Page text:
Using fMRI and a computational model of reinforcement learning, we aimed to disentangle the use of positive and negative reinforcements to guide decision making in a two-arm bandit task with dynamically changing reward allocations. Furthermore, by means of functional connectivity analyses, we investigated specific contributions of different striatal–midbrain connections to how different reinforcements impact future decision making.

Because both the DS and the VS have been suggested to play specific roles in reinforcement learning by learning the action and reward value, respectively (Williams & Eskandar, 2006; O'Doherty et al., 2004; Joel et al., 2002), we hypothesized that information about reinforcements is represented in form of reward prediction errors in the VS and the DS. Additionally, according to animal studies (Haber, 2003), we hypothesized that the VS and the DS are differentially connected to different midbrain regions. Finally, we hypothesized that the integrity of midbrain–striatal connectivity plays a critical role in the use of reinforcements to guide future decision making (Belin & Everitt, 2008; Faure, Haberland, Conde, & El Massioui, 2005). Specifically, if reinforcement-related activity in the midbrain is used to update action values in the DS, the way different subjects use this information should depend on the functional connectivity between the midbrain and the DS, but not necessarily the VS.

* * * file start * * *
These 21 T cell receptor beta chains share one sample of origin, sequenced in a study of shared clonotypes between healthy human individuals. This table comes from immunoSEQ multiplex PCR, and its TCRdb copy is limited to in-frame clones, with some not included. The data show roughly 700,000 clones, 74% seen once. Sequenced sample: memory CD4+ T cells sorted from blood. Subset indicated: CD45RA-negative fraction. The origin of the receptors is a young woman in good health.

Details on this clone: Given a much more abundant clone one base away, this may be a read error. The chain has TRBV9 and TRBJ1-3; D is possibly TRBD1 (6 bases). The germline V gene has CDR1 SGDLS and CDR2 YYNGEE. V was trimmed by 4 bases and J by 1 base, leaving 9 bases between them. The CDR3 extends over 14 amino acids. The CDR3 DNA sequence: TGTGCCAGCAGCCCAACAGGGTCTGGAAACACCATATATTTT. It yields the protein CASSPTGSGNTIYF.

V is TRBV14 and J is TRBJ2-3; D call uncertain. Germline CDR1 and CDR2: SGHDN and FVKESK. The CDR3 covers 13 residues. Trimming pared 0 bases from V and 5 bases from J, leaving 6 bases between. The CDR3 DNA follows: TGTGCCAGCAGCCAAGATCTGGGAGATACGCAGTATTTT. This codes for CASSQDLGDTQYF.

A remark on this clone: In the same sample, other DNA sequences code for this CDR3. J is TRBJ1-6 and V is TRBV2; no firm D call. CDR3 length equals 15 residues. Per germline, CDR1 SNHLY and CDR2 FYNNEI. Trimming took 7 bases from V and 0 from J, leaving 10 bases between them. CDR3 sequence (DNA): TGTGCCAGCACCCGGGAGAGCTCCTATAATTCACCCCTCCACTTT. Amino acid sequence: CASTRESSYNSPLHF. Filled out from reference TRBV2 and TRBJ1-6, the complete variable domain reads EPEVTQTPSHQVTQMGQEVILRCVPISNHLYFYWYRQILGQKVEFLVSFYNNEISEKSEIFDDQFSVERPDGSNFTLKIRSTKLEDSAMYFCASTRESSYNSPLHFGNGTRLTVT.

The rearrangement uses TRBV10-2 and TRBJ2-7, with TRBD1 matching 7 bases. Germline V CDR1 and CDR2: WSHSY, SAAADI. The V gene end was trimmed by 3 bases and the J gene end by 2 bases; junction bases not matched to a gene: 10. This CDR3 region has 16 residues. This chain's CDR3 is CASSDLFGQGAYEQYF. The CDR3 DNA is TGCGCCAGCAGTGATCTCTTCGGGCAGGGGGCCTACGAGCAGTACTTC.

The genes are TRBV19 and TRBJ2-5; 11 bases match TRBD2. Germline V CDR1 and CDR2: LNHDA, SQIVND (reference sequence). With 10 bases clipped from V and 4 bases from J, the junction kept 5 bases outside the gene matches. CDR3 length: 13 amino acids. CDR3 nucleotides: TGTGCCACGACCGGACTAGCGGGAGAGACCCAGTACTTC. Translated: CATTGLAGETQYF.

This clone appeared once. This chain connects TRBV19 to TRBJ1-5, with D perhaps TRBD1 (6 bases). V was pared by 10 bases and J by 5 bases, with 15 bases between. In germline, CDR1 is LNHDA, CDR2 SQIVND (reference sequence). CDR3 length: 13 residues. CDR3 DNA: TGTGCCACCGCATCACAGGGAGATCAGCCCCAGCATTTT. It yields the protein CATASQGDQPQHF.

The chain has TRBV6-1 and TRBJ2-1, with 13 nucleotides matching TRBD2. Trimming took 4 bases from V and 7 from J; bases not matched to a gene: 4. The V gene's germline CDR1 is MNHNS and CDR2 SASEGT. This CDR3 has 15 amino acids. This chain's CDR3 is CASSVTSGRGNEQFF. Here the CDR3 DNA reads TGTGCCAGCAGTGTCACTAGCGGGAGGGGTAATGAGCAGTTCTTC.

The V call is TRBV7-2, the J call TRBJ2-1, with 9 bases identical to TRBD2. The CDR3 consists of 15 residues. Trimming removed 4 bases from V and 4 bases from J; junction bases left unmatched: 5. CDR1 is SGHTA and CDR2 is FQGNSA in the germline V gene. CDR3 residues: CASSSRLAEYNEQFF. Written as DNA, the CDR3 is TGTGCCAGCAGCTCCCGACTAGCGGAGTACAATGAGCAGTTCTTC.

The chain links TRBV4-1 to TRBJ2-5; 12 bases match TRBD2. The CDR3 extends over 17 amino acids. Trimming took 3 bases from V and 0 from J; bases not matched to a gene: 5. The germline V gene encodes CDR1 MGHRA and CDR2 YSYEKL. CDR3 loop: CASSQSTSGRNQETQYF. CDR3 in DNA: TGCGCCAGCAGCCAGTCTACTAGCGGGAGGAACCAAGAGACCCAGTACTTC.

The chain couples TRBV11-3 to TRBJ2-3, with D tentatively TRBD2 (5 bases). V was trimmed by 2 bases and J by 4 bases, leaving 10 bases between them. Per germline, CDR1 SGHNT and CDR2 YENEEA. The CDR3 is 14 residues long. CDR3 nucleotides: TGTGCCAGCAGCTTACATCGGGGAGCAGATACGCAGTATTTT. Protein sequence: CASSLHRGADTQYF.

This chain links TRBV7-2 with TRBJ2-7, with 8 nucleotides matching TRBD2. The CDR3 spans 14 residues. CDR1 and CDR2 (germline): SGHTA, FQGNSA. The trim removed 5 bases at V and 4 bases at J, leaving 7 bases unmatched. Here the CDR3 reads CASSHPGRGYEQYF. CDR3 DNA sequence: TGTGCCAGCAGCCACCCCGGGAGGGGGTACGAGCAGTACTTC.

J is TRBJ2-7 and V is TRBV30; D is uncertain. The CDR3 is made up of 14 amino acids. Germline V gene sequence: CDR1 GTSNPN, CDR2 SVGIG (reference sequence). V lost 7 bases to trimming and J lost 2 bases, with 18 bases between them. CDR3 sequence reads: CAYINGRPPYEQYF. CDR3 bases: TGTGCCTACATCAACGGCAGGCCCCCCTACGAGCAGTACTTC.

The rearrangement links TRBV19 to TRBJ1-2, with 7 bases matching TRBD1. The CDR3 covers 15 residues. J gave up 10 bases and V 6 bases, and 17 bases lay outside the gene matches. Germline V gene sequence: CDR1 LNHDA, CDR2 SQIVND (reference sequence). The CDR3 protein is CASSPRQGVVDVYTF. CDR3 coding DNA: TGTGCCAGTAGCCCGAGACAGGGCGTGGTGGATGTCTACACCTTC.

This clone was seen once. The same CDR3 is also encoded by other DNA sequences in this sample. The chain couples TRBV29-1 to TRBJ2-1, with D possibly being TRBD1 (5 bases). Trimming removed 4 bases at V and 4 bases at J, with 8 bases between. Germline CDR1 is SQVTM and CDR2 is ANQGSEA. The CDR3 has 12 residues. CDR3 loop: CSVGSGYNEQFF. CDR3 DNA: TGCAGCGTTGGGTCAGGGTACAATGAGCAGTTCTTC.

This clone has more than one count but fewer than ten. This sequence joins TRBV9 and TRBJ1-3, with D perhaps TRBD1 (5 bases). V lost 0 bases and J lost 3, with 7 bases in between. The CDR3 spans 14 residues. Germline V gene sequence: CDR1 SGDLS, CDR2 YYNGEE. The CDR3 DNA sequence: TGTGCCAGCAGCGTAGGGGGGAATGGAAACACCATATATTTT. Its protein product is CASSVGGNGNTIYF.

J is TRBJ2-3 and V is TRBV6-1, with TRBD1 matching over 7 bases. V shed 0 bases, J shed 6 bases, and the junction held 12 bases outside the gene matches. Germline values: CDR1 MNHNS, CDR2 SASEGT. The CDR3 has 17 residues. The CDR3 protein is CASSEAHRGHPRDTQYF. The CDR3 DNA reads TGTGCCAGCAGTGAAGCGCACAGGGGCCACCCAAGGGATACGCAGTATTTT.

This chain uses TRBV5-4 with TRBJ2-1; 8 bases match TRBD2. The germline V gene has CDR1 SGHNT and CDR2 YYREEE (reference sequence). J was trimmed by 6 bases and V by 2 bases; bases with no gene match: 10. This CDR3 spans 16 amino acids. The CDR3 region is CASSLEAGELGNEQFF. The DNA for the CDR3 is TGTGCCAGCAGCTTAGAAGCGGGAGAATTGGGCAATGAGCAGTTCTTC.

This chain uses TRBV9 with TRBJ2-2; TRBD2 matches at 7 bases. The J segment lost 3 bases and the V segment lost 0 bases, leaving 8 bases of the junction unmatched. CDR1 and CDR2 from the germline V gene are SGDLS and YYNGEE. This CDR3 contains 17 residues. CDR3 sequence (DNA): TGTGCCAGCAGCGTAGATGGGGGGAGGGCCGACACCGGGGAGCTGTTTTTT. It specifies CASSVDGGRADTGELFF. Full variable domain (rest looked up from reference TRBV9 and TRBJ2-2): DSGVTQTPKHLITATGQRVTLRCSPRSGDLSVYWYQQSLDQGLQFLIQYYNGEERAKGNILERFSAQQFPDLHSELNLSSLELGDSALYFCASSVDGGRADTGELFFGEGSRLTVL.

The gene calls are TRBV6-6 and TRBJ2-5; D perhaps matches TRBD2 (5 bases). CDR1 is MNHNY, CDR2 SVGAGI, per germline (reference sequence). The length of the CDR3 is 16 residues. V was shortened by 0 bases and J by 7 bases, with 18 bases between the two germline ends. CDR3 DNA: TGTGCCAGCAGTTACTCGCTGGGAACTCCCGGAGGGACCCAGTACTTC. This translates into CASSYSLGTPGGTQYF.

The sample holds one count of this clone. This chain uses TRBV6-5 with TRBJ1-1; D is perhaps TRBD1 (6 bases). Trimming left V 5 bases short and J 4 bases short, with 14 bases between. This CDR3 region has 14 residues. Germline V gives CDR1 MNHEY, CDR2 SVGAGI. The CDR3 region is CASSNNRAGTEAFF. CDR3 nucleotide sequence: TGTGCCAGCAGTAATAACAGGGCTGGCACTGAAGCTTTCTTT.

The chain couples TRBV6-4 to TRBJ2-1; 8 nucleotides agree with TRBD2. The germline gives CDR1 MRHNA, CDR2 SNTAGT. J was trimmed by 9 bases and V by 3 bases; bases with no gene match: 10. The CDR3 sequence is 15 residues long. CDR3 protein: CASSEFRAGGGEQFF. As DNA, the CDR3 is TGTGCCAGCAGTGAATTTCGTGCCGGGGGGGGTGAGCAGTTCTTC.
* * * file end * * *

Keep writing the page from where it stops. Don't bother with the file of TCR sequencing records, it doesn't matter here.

METHODS

Participants

Nineteen right-handed subjects (10 women, aged 24–31 years, mean = 25.7 ± 0.45 years) participated in the study. Subjects had normal or corrected-to-normal vision, reported having no psychiatric conditions, and gave written consent to participate. The study was approved by the local ethics review committee of the Charité—Universitätsmedizin Berlin.

Experimental Design